Earlier this year, developers broke ground on a new casino in Crawford County, Kansas. The $70.2 million project has been wrought with opposition from day one, and has been forced to cease construction twice already due to court filings. Another favorable ruling by the court system has allowed construction of Kansas Crossing Casino to proceed once more.
Last week, the Shawnee County District Court denied an appeal by Cherokee County and the owners of another new casino under development in southeast Kansas, Castle Rock Casino. The groups teamed up in a lawsuit against the Kansas Racing and Gaming Commission, claiming regulators had failed to follow proper procedures in awarding the site with the state’s final non-tribal gaming license.
Their efforts failed to stop construction of Kansas Crossing Casino in March, and were met with a similar result in the appellate court on June 6.
On March 31, the court ruled on two specific issues that favored the new casino in Crawford County: (1) plaintiffs had filed a motion to amend their petitions; and (2) plaintiffs had filed another motion seeking discovery. Last week, the court doubled down on that ruling, holding against the plaintiffs in both arguments.
This latest decision represents a final ruling on all issues in the Shawnee County District Court. However, (to the surprise of no one), Cherokee County and Castle Rock Casino developers are already appealing their case on the state level through the Kansas Court of Appeals.
Construction Resumes for New Casino
In the meantime, the $70.2 million Kansas Crossing Casino has resumed construction once more, and developers couldn’t be more pleased.
Spokesperson and lead investor on the new casino, Bruce Christenson, expressed his enthusiasm with the current progress. “We’re excited to move forward and continue giving job opportunities to hundreds of local Kansans,” he said.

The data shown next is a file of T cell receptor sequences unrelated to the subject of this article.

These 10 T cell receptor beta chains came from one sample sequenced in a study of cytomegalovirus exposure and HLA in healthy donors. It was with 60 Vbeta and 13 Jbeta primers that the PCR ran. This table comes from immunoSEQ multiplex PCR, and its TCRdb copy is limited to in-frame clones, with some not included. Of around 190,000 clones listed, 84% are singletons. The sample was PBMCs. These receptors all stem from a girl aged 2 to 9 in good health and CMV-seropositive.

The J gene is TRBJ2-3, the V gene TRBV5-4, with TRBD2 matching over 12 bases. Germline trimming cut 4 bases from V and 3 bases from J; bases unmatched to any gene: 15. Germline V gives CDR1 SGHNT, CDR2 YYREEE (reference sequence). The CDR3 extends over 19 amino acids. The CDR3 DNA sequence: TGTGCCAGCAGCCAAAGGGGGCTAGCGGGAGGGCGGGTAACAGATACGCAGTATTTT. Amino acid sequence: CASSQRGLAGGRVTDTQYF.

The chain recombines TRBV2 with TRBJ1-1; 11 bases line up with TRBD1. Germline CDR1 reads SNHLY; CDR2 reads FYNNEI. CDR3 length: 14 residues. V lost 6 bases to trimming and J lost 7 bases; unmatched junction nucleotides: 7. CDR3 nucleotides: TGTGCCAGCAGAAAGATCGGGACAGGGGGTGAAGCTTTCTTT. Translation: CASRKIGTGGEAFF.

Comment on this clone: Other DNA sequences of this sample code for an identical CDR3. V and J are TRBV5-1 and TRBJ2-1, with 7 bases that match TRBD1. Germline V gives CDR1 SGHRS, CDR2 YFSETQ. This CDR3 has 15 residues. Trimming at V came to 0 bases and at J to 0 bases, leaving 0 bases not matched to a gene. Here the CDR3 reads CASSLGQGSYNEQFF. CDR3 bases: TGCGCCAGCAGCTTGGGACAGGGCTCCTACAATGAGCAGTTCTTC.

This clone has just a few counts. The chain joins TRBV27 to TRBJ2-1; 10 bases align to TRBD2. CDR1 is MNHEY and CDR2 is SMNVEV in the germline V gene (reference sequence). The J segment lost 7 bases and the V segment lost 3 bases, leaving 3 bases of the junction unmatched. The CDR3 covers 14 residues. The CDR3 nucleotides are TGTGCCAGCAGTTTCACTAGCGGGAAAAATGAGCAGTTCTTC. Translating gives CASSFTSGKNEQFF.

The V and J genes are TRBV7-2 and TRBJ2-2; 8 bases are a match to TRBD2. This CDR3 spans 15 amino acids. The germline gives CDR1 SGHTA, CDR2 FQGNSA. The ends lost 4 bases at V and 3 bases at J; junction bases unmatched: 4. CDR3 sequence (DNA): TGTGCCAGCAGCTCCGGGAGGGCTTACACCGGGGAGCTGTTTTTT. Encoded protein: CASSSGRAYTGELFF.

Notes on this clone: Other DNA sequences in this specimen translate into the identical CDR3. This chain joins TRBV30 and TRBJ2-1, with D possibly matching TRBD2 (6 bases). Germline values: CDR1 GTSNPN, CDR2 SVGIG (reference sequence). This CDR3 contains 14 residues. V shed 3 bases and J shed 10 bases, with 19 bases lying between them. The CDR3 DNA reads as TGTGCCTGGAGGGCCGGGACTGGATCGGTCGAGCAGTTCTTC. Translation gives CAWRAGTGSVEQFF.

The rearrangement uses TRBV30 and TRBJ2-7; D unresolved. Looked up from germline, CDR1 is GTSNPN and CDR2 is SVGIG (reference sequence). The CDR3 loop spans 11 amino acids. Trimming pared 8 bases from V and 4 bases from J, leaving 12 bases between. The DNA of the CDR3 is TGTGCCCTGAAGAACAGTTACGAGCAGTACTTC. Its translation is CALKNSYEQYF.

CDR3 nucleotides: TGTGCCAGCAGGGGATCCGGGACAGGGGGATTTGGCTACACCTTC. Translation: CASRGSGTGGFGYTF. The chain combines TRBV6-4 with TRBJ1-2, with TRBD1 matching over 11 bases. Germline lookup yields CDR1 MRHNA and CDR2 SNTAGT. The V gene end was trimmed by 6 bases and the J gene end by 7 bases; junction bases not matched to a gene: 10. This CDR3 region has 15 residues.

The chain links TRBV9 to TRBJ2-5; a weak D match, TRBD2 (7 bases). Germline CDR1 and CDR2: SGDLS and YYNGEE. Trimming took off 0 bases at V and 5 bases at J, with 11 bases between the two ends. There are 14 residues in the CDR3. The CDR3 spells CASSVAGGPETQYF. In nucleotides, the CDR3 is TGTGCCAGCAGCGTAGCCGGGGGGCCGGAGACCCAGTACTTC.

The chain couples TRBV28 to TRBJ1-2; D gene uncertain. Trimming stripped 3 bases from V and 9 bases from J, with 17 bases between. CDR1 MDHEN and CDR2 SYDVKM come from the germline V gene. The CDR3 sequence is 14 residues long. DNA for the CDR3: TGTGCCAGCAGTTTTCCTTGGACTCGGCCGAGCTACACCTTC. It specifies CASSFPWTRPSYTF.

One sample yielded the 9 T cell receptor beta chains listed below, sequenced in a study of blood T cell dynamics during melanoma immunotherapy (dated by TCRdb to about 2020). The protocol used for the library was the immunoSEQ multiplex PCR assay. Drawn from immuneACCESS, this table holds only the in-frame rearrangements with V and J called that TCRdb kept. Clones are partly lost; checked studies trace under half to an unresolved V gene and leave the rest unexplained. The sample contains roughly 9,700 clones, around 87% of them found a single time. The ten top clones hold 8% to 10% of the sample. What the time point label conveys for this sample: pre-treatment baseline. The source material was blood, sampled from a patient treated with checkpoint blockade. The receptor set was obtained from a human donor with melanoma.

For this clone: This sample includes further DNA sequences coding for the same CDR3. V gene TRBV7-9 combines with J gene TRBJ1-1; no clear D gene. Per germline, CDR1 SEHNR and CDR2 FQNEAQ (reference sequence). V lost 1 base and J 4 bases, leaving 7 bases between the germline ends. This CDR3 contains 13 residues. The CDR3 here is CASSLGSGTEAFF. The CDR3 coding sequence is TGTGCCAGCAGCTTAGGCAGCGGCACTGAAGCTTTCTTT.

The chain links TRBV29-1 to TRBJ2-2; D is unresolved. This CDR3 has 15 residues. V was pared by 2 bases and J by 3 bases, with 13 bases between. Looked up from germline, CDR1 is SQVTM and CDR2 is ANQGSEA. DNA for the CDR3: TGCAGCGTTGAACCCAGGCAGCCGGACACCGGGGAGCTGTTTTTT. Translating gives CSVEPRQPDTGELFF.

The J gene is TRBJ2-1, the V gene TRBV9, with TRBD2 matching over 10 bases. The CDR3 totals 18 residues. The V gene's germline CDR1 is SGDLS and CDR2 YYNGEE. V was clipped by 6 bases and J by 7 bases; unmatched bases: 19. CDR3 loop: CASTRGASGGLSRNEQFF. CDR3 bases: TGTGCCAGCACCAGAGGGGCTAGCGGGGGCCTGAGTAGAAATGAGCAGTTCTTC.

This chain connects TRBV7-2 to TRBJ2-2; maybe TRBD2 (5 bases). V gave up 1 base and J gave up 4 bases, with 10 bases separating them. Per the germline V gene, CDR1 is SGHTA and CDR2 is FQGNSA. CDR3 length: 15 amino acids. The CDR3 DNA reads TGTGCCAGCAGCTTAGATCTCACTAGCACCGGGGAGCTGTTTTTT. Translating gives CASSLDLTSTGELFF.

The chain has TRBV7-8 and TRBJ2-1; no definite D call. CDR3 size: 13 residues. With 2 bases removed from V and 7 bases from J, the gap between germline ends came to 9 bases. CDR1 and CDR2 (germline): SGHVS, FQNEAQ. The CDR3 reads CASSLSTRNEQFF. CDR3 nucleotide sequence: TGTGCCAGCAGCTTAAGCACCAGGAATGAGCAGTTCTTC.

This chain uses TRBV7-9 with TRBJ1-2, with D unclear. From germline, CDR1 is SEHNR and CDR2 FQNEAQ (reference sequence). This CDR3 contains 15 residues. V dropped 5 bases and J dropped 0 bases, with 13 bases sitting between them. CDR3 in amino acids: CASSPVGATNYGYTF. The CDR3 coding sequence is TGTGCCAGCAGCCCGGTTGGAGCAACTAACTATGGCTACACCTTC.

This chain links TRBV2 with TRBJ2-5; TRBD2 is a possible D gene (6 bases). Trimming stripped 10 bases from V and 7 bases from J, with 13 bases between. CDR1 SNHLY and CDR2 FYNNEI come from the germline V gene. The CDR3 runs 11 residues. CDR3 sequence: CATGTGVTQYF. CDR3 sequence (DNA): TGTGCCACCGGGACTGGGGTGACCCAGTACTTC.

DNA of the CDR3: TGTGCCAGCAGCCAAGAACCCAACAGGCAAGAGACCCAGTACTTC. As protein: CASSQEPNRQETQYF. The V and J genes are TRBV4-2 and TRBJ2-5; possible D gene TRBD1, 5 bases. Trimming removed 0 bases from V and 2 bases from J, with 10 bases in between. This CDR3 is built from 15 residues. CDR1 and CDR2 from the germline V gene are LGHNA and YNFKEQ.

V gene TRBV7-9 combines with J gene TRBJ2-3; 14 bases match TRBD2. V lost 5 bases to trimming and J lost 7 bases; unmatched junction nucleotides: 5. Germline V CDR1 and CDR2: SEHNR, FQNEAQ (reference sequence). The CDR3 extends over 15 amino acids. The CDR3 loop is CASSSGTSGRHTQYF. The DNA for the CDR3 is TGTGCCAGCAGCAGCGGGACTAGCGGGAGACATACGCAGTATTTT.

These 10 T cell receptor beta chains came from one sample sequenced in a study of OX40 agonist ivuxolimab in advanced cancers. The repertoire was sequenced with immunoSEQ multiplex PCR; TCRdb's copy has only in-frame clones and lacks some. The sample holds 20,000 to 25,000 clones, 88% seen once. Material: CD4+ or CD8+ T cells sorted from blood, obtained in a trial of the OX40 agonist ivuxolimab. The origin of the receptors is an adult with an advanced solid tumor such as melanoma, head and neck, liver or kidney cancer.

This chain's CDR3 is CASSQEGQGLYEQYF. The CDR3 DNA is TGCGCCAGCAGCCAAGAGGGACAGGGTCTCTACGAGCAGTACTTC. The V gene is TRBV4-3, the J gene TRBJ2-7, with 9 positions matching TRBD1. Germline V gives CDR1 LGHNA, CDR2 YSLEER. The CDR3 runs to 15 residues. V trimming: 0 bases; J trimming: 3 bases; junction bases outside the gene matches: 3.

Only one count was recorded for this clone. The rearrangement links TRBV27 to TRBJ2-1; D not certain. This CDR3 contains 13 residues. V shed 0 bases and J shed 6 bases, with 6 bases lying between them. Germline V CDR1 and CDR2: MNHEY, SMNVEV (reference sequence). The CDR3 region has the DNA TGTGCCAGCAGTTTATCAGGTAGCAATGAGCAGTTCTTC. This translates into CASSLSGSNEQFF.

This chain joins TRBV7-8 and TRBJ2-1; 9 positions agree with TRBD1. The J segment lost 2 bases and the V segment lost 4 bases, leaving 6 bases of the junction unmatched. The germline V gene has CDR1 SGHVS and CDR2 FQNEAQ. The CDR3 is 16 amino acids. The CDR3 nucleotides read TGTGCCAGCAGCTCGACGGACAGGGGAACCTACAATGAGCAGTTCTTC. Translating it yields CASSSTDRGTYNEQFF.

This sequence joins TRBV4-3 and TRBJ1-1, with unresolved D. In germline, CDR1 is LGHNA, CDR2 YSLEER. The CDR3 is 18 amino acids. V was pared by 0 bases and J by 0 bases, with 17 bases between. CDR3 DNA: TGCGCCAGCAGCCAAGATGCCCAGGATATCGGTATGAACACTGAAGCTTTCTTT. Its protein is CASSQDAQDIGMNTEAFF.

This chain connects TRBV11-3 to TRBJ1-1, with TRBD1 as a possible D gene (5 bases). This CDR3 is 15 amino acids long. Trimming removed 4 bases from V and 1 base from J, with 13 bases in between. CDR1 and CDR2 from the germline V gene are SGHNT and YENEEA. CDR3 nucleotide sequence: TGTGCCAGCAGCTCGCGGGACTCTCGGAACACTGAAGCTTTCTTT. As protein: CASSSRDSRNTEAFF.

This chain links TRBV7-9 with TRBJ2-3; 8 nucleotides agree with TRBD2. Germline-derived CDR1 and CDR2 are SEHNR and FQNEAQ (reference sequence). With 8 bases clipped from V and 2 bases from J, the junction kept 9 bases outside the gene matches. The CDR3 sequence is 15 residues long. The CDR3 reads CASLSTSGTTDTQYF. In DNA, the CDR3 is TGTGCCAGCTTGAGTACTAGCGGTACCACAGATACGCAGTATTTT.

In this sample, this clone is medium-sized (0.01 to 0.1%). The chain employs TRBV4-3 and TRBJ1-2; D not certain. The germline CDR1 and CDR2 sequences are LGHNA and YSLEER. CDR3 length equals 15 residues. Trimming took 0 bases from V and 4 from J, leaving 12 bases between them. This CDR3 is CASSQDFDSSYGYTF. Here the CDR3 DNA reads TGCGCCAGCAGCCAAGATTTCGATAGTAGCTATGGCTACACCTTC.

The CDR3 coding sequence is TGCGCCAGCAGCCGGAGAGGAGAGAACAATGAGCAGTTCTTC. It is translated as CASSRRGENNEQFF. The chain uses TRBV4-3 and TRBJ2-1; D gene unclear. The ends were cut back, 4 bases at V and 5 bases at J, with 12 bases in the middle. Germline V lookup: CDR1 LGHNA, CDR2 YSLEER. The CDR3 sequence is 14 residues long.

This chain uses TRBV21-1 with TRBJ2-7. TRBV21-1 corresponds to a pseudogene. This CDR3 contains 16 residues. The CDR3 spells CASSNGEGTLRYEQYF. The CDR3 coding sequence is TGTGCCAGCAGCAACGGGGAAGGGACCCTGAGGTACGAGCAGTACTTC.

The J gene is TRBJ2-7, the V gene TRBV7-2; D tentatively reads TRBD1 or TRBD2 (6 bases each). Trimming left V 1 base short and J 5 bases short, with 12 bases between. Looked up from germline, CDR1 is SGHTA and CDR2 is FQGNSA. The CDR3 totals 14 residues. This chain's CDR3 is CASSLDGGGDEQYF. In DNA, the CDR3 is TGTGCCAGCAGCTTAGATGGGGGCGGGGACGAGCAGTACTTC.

“The project has already come a long way since the groundbreaking and it’s only a matter of time before we start giving back to the community and partnering with local vendors,” concluded Christenson.
Mayor John Ketterman of Pittsburg, KS, where the new casino is being built, was equally pleased by the court’s most recent decision. “This is the moment we’ve been waiting for,” he said. “Kansas Crossing’s impact will provide our communities with new resources that would otherwise not be possible.”
Another Victory for Kansas Crossing
This latest ruling represents yet another victory for Kansas Crossing, the first of which was it’s selection by the Kansas Racing and Gaming Commission to receive the fourth and final non-tribal license to operate a commercial casino in the state.
The $70.2 million project includes the development of a mid-sized casino and hotel near the junction of U.S. Highways 69 and 400 in Crawford County. The casino will host a total of 625 slot machines and 16 table games. The hotel, branded Hampton Inn and Suites, will feature 123 guest rooms and an entertainment complex designed to accommodate 600.
At present, the new casino is scheduled for completion in March of 2017. However, if the construction continues to be tied up by court proceedings, it could be further into next year before Kansas Crossing Casino holds it long-awaited grand opening.